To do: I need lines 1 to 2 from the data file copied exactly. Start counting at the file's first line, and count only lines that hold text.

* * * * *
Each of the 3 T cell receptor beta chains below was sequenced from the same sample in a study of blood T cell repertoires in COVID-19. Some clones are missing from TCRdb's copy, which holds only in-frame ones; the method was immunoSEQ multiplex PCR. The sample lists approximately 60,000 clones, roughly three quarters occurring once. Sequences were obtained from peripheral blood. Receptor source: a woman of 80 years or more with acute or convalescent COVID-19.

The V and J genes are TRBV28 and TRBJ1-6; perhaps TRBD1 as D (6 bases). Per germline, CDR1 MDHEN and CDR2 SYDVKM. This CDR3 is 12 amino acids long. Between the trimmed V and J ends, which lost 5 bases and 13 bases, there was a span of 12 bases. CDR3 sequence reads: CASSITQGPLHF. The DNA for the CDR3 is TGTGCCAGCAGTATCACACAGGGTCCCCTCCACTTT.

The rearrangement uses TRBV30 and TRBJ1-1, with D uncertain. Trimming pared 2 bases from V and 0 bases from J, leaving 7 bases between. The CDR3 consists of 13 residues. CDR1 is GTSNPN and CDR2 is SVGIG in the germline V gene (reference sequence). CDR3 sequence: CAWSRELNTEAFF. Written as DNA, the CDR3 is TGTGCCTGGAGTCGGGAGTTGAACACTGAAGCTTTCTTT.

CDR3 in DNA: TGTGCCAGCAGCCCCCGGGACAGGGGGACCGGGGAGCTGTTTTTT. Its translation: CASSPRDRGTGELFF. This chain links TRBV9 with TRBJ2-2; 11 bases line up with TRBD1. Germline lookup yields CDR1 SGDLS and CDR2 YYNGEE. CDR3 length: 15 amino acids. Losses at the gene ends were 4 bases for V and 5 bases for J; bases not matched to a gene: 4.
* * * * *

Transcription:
Each of the 3 T cell receptor beta chains below was sequenced from the same sample in a study of blood T cell repertoires in COVID-19. Some clones are missing from TCRdb's copy, which holds only in-frame ones; the method was immunoSEQ multiplex PCR. The sample lists approximately 60,000 clones, roughly three quarters occurring once. Sequences were obtained from peripheral blood. Receptor source: a woman of 80 years or more with acute or convalescent COVID-19.

The V and J genes are TRBV28 and TRBJ1-6; perhaps TRBD1 as D (6 bases). Per germline, CDR1 MDHEN and CDR2 SYDVKM. This CDR3 is 12 amino acids long. Between the trimmed V and J ends, which lost 5 bases and 13 bases, there was a span of 12 bases. CDR3 sequence reads: CASSITQGPLHF. The DNA for the CDR3 is TGTGCCAGCAGTATCACACAGGGTCCCCTCCACTTT.